How many of you have ventured back into a home you loved and what did you think about the changes?  Maybe as a design professional, it is harder for me to accept and love change?  How about you?

Can You Go Back?

Top 25 Renovating Mistakes

  1. Buying Cheap Materials

    “One of the biggest mistakes that people make when it comes to home renovation (is that) they try to be cheap when they buy materials. The bottom line is, you’re going to get what you pay for.” “If you’re going to do it, do it. If you can’t afford to do it, wait.”

    2. Inaccurate Measurements

    An inch or even sometimes a half an inch can make a difference. And if your dimensions are off and it’s not equal and symmetrical, you’re not going to get the full impact and effect that you want. If you’re not sure about how to measure or you can’t follow the directions, don’t hesitate at all to call somebody. Ask them to come over and take the measurement for you.

    3. Skipping the Prep Work

    Do it the right way, right away. You shouldn’t avoid your prep work. You want to take the time to do it right and right from the beginning.

    It’s a horrible, tedious process, and nobody likes it, but it saves so much time later on down the way. And that’s what you’re trying to do: save yourself money and time.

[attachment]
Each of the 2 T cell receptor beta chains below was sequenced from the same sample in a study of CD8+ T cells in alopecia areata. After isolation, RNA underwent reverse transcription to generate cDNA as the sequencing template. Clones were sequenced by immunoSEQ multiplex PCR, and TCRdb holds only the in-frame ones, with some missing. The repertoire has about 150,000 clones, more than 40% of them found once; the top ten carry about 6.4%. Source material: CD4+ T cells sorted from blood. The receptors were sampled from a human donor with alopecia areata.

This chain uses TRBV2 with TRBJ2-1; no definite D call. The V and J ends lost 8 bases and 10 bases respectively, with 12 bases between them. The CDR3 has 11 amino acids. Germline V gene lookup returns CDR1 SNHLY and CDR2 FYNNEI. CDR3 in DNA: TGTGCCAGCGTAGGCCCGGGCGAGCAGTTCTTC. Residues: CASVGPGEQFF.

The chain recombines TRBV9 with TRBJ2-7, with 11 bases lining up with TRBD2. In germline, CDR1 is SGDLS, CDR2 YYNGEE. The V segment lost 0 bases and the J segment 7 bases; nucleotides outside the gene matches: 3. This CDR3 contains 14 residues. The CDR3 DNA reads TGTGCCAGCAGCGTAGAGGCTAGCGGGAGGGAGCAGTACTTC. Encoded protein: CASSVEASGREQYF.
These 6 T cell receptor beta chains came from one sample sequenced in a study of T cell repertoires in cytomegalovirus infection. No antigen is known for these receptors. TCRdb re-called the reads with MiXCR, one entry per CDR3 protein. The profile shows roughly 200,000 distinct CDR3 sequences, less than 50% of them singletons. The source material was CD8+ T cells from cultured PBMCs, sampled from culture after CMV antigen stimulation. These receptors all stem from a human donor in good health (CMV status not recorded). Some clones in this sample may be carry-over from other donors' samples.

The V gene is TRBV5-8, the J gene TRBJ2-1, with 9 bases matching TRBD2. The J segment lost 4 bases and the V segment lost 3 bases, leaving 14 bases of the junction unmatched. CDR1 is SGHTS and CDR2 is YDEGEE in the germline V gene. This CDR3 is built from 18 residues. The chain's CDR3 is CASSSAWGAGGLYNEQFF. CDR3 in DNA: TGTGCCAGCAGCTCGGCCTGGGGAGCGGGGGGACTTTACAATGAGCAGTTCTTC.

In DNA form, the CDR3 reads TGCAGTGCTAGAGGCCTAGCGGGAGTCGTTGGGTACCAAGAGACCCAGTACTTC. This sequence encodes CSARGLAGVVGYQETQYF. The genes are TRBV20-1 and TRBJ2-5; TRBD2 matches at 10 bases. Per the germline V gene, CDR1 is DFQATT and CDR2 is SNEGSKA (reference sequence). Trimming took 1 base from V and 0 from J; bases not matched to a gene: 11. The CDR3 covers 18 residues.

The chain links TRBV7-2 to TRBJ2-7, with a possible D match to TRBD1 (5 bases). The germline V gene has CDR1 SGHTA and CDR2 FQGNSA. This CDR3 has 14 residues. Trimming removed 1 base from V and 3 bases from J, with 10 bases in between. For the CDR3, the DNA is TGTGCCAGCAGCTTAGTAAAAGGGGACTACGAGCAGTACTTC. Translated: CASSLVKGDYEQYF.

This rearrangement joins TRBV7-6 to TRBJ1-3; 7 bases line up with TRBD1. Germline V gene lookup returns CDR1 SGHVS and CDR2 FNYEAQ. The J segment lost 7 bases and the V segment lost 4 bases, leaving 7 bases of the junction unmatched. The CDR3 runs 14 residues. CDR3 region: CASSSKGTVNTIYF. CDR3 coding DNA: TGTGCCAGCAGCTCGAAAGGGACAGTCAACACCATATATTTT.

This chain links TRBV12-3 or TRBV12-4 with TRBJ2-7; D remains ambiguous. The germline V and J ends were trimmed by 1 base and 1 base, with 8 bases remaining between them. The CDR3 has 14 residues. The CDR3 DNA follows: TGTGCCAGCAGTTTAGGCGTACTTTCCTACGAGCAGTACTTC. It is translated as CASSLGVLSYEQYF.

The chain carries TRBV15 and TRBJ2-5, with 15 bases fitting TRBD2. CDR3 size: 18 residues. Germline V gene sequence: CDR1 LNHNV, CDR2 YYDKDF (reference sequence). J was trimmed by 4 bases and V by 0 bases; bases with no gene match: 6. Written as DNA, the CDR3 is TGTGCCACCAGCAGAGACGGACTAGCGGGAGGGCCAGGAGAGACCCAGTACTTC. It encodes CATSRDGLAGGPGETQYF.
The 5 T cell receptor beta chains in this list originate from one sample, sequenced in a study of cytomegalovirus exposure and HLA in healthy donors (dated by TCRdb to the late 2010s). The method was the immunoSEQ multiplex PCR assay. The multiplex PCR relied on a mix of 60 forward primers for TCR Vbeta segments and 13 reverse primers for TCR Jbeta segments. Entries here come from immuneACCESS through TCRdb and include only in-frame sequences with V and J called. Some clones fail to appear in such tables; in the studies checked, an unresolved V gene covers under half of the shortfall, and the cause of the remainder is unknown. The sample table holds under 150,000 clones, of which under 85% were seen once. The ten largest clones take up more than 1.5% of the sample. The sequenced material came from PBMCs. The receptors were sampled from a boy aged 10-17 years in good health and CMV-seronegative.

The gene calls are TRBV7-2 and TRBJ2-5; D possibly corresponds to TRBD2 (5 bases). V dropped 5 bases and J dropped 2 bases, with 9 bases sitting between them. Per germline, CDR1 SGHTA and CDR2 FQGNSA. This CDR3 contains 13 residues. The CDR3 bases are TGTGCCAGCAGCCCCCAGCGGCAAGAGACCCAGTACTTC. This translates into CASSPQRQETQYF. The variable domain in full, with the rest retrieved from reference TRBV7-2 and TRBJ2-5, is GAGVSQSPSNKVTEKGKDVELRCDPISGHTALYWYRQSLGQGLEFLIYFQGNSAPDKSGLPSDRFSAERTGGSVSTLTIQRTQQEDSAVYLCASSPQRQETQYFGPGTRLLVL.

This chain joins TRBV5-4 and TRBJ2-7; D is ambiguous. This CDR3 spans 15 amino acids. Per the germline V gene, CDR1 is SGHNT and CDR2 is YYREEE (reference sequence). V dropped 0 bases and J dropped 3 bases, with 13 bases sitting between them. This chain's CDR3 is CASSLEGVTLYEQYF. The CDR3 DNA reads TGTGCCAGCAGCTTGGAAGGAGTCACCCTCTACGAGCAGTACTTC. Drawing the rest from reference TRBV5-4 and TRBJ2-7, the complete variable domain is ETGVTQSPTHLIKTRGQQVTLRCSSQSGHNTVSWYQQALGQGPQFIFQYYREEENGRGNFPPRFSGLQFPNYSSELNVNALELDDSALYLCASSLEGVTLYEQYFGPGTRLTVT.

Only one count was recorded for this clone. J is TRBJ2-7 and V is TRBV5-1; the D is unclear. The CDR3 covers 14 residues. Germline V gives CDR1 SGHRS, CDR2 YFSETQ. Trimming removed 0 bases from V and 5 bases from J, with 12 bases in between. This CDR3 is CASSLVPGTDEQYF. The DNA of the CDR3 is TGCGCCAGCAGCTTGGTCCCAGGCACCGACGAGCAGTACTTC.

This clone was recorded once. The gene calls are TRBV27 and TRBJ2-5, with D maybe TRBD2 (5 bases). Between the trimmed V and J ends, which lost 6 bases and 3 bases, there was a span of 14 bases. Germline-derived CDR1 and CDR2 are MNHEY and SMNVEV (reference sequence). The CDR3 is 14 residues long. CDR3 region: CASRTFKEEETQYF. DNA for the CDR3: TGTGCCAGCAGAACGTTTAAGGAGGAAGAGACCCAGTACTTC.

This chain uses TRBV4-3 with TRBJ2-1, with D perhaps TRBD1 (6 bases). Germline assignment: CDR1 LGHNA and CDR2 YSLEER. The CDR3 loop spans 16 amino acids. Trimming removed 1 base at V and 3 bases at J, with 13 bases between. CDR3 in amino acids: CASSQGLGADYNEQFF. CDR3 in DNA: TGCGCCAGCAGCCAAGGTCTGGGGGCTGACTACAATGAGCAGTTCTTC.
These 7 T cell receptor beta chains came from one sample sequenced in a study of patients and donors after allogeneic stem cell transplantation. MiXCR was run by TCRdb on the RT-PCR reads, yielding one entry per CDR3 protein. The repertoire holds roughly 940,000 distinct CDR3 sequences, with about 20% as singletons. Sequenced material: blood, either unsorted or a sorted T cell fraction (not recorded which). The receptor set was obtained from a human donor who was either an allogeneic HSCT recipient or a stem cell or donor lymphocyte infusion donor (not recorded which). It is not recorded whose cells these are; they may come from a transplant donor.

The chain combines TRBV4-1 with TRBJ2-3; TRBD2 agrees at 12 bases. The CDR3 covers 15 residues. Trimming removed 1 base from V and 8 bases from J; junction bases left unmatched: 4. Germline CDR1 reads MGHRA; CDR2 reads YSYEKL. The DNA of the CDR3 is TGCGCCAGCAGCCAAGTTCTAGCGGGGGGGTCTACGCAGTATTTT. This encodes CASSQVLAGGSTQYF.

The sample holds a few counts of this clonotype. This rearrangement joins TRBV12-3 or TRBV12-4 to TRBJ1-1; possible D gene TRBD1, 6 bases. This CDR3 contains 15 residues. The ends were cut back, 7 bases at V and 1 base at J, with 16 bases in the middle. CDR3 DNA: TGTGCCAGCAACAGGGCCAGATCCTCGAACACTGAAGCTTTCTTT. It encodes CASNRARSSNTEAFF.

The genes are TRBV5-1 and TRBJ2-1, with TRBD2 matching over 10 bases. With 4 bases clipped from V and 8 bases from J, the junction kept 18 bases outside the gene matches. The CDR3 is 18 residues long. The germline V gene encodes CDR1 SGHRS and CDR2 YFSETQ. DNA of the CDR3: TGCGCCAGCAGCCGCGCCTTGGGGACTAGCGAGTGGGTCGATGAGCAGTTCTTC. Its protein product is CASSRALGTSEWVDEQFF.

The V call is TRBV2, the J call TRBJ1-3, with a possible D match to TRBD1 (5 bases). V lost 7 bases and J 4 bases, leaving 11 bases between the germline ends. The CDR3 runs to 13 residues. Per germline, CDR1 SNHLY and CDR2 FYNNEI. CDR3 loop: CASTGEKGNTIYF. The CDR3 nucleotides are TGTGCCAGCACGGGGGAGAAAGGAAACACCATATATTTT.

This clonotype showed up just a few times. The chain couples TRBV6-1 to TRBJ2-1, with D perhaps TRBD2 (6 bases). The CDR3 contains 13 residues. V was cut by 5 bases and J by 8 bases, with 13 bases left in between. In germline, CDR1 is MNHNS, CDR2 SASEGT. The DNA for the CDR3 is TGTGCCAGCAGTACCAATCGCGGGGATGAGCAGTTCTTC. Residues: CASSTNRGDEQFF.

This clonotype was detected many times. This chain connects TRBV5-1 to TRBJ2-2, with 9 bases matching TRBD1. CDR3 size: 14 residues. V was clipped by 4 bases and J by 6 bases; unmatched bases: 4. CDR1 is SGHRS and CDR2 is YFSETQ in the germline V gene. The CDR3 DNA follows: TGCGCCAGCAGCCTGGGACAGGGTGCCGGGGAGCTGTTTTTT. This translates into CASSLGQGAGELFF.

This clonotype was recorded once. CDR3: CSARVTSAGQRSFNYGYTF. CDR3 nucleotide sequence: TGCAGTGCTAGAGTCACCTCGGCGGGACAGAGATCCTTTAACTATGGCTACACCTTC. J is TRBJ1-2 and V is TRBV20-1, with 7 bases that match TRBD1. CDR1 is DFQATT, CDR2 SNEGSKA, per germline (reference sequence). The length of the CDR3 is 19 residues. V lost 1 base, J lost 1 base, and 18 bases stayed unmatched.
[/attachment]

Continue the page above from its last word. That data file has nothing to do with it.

Top 25 Renovating Mistakes

10 Ways to Go for Color in the Bath

With bold hues, attention-grabbing tile, and creative details, the bathroom can be the most fun room in the house. Get inspired by these 10 spaces that aren’t afraid of piling on the color and pattern. Which do you like best?
10 Ways to Go for Color in the Bath

Design Basics to Help You Think Through a New Master Bath

These standard dimensions and layout tips can help you plan the deluxe bathroom of your dreams

Spacious master bathrooms have become one of the most considered spaces in home design. These often luxurious settings provide a refuge from hectic schedules and a place for pampering. In these spaces, we can be assured privacy in an increasingly public world and stamp our unique identities in their finishes.

By their nature, they allow a wide variation in creative design solutions and material choices. There are a few basic elements that each bathroom requires, and then there are the amenities that make it special to the owner. Let’s take a look at standard dimensions of essential fixtures and then investigate the options for other elements.

Design Basics to Help You Think Through a New Master Bath

  Master Bathroom Transformations